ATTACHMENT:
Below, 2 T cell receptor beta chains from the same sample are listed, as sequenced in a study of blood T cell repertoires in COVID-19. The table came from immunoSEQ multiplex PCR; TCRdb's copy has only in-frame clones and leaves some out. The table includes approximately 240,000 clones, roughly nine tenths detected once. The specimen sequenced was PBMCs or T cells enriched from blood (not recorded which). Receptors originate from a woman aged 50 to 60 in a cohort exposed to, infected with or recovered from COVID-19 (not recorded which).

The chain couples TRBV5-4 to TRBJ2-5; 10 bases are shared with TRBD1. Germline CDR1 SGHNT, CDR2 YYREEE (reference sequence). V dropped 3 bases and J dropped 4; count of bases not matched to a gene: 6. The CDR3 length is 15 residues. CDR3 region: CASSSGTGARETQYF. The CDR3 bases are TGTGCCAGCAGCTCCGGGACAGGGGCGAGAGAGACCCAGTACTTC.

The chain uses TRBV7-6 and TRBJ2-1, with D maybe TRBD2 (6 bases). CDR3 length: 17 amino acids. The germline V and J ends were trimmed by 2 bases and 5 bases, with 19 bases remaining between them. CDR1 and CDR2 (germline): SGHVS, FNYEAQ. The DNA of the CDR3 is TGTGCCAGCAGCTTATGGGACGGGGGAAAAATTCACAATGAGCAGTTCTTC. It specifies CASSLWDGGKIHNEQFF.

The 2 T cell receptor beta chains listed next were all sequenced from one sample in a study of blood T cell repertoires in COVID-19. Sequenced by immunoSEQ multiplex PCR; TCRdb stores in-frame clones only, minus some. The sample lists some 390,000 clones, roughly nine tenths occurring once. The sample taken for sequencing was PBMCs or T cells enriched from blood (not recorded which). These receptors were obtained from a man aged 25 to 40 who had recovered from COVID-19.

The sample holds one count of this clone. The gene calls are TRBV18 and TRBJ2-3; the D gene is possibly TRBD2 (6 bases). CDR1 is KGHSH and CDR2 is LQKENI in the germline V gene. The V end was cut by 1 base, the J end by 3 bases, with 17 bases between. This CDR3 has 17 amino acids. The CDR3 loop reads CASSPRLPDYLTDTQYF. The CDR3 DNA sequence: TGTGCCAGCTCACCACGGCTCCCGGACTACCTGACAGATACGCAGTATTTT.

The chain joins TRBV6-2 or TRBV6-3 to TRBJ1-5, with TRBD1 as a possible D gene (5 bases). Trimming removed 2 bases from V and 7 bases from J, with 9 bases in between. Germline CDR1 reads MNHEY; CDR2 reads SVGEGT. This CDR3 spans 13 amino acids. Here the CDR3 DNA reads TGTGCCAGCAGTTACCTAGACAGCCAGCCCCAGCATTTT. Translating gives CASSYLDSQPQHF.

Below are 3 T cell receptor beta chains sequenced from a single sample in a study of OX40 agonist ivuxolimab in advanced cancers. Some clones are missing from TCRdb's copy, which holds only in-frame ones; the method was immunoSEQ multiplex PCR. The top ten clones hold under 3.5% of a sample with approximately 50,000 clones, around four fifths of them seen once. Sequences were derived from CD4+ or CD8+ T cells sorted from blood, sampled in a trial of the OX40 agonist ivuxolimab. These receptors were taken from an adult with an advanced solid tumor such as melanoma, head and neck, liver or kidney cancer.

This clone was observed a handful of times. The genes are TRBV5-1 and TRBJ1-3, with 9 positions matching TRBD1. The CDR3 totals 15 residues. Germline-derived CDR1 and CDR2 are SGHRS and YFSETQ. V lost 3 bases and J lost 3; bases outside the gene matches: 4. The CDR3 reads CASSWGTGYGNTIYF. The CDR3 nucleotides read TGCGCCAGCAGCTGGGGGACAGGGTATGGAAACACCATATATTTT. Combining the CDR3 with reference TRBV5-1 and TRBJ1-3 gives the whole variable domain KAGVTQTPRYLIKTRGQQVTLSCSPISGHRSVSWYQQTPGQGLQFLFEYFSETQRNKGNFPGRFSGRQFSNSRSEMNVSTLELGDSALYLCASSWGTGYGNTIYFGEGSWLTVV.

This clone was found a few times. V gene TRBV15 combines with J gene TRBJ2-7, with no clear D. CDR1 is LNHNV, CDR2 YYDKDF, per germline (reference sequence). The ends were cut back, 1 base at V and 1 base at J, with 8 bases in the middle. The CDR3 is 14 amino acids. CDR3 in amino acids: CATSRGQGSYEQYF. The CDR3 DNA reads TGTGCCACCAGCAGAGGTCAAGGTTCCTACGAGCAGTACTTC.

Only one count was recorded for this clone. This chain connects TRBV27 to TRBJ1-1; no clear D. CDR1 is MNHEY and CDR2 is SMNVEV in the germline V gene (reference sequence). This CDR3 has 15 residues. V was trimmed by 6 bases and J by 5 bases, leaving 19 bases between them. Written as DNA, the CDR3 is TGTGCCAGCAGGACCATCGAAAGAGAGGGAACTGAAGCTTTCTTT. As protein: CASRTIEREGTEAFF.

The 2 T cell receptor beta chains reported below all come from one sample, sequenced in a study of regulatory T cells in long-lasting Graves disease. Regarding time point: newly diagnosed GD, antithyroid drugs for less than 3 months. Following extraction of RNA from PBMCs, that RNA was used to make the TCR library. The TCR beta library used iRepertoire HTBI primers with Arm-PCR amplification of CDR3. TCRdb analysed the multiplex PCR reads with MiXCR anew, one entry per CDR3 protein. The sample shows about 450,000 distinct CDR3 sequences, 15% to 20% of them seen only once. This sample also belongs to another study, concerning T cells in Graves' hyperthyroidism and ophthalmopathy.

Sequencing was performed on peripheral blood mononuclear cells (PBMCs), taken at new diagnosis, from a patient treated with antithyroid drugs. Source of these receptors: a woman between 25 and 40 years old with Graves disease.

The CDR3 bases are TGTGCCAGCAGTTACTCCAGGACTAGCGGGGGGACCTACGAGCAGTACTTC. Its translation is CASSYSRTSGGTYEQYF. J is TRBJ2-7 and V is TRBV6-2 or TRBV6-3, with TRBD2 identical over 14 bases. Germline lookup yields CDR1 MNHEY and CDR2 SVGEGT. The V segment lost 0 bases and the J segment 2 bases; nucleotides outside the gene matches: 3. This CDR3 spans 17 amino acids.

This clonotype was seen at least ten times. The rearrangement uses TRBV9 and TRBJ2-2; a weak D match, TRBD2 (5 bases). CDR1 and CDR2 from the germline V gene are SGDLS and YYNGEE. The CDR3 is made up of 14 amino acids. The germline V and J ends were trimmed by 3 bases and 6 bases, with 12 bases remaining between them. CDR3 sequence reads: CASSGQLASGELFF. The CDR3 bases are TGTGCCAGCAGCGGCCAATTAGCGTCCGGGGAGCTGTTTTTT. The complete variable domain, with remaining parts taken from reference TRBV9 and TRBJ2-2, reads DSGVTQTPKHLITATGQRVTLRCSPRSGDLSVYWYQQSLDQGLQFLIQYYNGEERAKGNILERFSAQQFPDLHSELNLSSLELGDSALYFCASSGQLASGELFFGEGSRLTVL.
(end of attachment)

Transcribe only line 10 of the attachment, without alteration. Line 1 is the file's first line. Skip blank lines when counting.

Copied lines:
Only one count was recorded for this clone. This chain connects TRBV27 to TRBJ1-1; no clear D. CDR1 is MNHEY and CDR2 is SMNVEV in the germline V gene (reference sequence). This CDR3 has 15 residues. V was trimmed by 6 bases and J by 5 bases, leaving 19 bases between them. Written as DNA, the CDR3 is TGTGCCAGCAGGACCATCGAAAGAGAGGGAACTGAAGCTTTCTTT. As protein: CASRTIEREGTEAFF.